What kind of mutation is factor V Leiden?

What kind of mutation is factor V Leiden?

Factor V Leiden (FAK-tur five LIDE-n) is a mutation of one of the clotting factors in the blood.

How often does Leiden mutation occur in Australia?

Factor V Leiden mutation is common – it occurs in about 1 in every 20 – 25 people in Australia.

What to do if you have factor V Leiden?

Women who carry the factor V Leiden mutation may have an increased tendency to develop blood clots during pregnancy or when taking the hormone estrogen. If you have factor V Leiden and have developed blood clots, anticoagulant medications can lessen your risk of developing additional blood clots and help you avoid potentially serious complications.

What are the factors that increase the risk of Leiden?

Factors that increase this risk include: Two faulty genes. Immobility. Estrogens. Surgeries or injuries. Non-O blood type.

What are the non genetic risk factors for Leiden thrombophilia?

Non-genetic risk factors include surgery, long periods of not moving (like sitting on a long airplane ride), birth control pills and other female hormones, childbirth within the last 6 months, non-O blood group, cancer, and injuries (such as bone fractures). [1] [2] [3] [4]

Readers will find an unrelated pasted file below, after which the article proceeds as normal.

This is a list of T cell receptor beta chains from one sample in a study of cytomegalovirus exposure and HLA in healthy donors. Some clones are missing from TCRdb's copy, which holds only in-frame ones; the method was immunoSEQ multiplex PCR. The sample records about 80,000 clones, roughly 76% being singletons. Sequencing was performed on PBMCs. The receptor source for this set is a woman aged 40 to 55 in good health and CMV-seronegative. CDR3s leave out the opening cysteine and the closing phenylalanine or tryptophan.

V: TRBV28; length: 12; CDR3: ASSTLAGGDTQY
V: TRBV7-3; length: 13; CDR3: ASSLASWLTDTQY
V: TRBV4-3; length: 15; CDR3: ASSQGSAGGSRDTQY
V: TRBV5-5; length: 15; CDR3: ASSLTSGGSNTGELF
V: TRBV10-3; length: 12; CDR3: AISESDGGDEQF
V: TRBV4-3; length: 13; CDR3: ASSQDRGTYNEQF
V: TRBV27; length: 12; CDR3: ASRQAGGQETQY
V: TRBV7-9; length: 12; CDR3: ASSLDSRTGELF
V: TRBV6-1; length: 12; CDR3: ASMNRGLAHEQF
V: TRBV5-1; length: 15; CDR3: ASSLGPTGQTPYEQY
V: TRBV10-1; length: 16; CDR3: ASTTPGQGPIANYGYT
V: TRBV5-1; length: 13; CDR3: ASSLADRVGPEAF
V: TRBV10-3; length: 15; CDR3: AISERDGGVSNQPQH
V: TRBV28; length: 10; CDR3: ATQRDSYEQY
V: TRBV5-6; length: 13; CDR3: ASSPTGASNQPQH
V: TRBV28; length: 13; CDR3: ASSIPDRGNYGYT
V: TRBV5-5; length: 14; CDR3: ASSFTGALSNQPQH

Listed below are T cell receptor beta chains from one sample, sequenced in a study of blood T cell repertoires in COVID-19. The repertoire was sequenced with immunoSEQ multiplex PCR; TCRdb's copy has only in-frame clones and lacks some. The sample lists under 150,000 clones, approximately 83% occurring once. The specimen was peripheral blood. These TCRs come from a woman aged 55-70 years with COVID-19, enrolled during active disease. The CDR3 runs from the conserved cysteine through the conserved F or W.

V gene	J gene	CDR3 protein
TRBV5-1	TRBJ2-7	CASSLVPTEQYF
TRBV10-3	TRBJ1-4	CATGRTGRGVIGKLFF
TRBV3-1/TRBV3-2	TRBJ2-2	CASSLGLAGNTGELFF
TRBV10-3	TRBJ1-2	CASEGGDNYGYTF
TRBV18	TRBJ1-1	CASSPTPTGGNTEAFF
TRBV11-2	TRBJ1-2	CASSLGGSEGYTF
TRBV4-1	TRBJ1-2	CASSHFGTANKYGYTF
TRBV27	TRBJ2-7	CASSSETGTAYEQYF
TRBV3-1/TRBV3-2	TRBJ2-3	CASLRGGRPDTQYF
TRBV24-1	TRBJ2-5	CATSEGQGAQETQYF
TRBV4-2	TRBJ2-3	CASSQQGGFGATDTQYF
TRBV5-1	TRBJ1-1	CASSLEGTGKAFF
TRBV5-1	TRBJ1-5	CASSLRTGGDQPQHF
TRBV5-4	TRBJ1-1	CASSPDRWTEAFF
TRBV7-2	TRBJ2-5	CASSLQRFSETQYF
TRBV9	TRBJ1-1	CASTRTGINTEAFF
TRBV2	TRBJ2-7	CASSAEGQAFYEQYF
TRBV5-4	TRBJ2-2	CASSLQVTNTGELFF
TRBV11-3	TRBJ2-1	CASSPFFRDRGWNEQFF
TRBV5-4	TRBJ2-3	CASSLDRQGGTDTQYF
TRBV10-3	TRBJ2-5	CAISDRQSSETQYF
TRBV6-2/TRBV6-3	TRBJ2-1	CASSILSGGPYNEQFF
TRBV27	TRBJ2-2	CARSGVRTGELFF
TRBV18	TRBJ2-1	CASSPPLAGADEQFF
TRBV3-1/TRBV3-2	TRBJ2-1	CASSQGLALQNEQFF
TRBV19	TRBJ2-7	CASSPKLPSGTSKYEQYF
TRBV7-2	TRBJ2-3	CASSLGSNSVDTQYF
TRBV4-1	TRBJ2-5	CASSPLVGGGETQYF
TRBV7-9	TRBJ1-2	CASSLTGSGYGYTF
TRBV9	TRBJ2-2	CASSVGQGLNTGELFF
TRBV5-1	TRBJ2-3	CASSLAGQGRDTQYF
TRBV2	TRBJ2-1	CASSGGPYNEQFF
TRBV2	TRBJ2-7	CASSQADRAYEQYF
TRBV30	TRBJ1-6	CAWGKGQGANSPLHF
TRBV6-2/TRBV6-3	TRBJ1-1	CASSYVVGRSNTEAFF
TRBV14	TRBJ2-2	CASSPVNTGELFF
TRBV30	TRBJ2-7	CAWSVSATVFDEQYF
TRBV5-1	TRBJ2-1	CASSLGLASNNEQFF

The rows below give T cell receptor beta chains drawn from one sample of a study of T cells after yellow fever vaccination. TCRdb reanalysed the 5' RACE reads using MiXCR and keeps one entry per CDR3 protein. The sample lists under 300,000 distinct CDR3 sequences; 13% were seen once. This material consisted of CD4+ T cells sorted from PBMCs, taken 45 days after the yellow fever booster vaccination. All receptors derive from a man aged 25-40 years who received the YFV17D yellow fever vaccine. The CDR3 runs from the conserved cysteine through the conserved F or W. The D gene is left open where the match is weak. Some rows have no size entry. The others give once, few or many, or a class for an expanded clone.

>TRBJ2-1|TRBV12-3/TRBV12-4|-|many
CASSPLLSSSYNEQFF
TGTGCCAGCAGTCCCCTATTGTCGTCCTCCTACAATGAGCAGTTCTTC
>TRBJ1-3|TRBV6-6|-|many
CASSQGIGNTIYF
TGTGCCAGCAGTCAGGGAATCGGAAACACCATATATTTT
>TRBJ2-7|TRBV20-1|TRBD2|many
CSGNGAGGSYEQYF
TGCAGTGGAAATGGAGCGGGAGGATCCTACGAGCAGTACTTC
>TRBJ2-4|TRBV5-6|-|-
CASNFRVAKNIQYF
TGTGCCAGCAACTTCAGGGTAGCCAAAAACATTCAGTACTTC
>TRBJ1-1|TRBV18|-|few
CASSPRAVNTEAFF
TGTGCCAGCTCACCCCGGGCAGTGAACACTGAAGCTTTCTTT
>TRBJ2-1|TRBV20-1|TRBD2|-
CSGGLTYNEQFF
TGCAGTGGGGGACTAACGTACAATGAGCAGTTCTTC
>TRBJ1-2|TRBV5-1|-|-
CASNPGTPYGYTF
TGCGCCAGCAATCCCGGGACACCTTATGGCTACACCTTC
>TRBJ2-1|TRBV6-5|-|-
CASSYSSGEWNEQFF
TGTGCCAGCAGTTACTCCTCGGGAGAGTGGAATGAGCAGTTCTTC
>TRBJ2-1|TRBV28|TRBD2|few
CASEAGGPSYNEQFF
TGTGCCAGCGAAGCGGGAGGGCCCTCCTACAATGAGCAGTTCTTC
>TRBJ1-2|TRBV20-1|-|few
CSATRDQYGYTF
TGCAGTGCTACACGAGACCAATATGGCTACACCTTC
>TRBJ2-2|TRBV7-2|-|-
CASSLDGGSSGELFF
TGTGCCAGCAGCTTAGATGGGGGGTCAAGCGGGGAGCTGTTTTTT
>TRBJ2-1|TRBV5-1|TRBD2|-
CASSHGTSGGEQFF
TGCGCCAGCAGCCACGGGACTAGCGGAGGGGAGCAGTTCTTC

Who are heterozygotes with Factor V Leiden thrombophilia?

People with one copy of the mutation are called heterozygotes. Assuming this person and a person without the mutation have a child, this couple would have a 50%, or 1 in 2 chance of having a child with a single F5 mutation. Factor V Leiden thrombophilia is a relatively common condition.

What happens when protein C binds to factor V Leiden?

Factor V Leiden. With this mutation, protein C, an anticoagulant protein (which normally inhibits the pro-clotting activity of factor V), is not able to bind normally to Factor V, leading to a hypercoagulable state, i.e., an increased tendency for the patient to form abnormal and potentially harmful blood clots.

Is it possible to have two abnormal Leiden genes?

Sometimes both parents pass factor V Leiden to their offspring, making it possible to have two abnormal genes. If this applies to you, then you are homozygous for factor V Leiden, and 100% of your factor V is the abnormal Leiden variant. How Is the Diagnosis Made?